What do these different categories of food dating mean and are there exceptions to these designations?
Everyone has seen the dates posted on various food products – “Use-By …”, “Best-By …”, “Sell-By …”. What do these different categories of food dating mean and are there exceptions to these designations?
With the exception of infant formula, food dating is not required by the Federal government. Several states, however, impose dating requirements on some foods to assure that they remain safe and are consumed at optimal times.
“Open Dating” refers to the calendar dates that are seen on food products. The three most common of these dates are:
- “Sell-By” date
- “Use-By” date
- “Best if Used By (or Before)”
“Sell-By” date is perhaps the most important of the dating designations. It tells the store how long to keep the product up for sale. Food should not be purchased if this date has expired. Once at home, food past the “Sell-By” date may be able to be consumed safely for varying lengths of time, depending on the type of food (poultry, eggs, canned meats, etc.) and the way that the food was processed (sealed at plant, fresh, or uncooked).
“Use-By” date is established by the manufacturer of the product and refers to when the food is best eaten. The quality of the product is thought to decline after the “Use-By” date, but it does not always mean that the product is unsafe or should be discarded. If the food has been handled property and refrigerated at 40 degrees F or below, most foods remain safe for a period of time, even past the “Use-By” date. An exception to this is baby formula which should not be purchased or used after this date.
“Best if used by” date is similar to the “Use-By” date. It is recommended by the manufacturer for best flavor or quality. It is not a purchase or safety date.
In addition to calendar dating, “Closed” or “coded” dating may be used, particularly in foods in cans or boxes that can be stored for longer periods of time. This enables manufacturers to rotate their stock as well as to locate their products in the event of a recall. According to the U.S. Department of Agriculture (USDA), “In general, high-acid canned foods such as tomatoes, grapefruit and pineapple will retain best quality on the shelf for 12 to 18 months; low-acid canned foods such as meat, poultry, fish and most vegetables will retain best quality on the shelf for 2 to 5 years — if the can remains in good condition and has been stored in a cool, clean, dry place.”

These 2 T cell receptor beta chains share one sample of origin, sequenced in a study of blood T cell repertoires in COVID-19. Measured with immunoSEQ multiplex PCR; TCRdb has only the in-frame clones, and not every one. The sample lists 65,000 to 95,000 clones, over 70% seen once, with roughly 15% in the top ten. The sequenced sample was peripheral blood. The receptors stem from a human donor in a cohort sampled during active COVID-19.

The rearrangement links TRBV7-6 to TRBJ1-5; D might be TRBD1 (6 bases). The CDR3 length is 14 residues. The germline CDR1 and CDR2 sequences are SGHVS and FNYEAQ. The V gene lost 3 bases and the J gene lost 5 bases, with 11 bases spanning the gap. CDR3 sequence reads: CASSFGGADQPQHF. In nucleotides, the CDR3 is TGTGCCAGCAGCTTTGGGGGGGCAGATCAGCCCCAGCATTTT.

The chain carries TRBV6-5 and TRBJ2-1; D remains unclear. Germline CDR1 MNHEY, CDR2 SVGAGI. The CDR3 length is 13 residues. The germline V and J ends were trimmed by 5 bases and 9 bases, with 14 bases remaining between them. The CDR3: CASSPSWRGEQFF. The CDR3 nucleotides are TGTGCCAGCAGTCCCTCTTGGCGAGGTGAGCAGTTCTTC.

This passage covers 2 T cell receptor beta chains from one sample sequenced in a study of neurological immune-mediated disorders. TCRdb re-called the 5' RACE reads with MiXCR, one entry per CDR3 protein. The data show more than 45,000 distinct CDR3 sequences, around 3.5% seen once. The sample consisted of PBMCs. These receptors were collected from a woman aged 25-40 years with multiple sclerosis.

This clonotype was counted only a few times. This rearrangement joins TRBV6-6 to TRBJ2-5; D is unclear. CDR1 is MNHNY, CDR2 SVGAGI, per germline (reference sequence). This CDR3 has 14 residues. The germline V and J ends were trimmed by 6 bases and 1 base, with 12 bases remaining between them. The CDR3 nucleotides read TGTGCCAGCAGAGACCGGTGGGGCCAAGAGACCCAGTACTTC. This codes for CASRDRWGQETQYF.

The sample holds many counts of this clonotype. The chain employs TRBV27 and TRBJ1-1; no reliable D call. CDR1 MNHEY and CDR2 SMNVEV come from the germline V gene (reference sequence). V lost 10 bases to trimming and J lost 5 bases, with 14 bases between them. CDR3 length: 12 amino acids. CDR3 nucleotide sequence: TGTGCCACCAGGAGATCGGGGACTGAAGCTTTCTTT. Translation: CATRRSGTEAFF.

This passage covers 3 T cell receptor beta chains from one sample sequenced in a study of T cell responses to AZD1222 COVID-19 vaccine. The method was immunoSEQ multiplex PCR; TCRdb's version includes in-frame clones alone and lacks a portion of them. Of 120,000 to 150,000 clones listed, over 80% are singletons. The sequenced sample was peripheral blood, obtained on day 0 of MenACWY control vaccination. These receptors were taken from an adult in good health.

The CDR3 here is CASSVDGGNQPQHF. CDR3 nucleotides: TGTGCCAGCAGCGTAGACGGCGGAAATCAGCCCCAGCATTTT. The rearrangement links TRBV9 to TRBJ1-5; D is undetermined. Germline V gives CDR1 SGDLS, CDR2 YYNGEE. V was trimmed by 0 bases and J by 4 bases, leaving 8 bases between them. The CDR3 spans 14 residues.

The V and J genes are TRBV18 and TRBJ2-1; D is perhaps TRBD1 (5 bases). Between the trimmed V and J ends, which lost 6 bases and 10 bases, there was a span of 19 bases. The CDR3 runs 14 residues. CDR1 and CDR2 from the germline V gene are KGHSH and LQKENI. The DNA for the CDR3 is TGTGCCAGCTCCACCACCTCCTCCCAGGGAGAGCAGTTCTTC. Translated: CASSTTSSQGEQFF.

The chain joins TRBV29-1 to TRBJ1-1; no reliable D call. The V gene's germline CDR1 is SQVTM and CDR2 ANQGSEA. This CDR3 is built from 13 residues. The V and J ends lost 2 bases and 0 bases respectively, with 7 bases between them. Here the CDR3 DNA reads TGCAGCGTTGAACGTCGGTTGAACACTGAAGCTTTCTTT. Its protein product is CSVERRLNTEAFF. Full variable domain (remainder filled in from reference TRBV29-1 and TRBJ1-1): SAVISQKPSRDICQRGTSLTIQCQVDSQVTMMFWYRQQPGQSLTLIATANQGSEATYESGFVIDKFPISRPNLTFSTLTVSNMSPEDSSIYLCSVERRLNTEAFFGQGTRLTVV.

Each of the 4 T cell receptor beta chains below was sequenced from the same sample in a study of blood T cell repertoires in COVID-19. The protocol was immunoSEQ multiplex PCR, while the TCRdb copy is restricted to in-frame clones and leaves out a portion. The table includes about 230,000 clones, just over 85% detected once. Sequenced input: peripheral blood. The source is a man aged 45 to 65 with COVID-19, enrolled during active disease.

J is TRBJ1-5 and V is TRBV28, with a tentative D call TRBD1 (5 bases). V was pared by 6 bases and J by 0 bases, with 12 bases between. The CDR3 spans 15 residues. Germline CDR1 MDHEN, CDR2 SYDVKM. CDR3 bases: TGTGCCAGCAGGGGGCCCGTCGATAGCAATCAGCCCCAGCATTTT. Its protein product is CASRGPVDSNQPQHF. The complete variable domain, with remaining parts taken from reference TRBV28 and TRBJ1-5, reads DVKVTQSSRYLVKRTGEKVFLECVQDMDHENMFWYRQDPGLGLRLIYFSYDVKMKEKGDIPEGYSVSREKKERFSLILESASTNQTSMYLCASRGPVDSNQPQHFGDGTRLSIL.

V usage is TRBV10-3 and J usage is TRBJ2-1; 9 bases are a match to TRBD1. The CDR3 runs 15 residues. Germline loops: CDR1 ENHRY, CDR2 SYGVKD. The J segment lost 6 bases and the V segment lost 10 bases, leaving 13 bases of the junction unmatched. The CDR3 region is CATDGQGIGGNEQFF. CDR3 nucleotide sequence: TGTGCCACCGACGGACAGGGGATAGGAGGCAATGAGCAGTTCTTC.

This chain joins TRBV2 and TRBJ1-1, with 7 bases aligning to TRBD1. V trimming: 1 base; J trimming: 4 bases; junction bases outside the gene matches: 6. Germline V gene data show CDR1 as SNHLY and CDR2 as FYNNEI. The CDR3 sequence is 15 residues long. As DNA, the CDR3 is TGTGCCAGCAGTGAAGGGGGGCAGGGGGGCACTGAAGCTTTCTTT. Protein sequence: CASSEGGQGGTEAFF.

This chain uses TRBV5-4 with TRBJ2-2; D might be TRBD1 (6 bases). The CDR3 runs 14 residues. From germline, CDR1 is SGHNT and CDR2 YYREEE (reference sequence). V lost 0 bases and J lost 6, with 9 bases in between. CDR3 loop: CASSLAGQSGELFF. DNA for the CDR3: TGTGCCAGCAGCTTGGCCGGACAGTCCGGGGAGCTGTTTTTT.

Obviously, food product dating alone is not always the best guide for determining when a food if safe to consume. Use of the dating criteria, along with the following guidelines, however, will help insure food safety:
- Purchase foods prior to the “Sell-By” or “Use-By” date.
- If the food is perishable, refrigerate or freeze promptly.
- Most foods with a “Use-By” date should be consumed prior to the expiration of that date.
- Eggs purchased prior to their “Sell-By” or “EXP” date, and kept refrigerated will maintain their quality for 3 to 5 weeks.
- Infant formula should not be purchased or used past the “Use-By” date.
- Foods that have a “Sell-By” date or no date should be cooked or frozen following guidelines from the USDA.
- Once a perishable product has been handled and frozen properly, the expiration date can be disregarded.
In spite of the dating designation, food that smells bad, tastes bad, or looks bad probably is bad and should not be eaten. Typically, these changes are related to spoilage bacteria that can cause foodborne illness. Remember that, when in doubt . . . throw it out!
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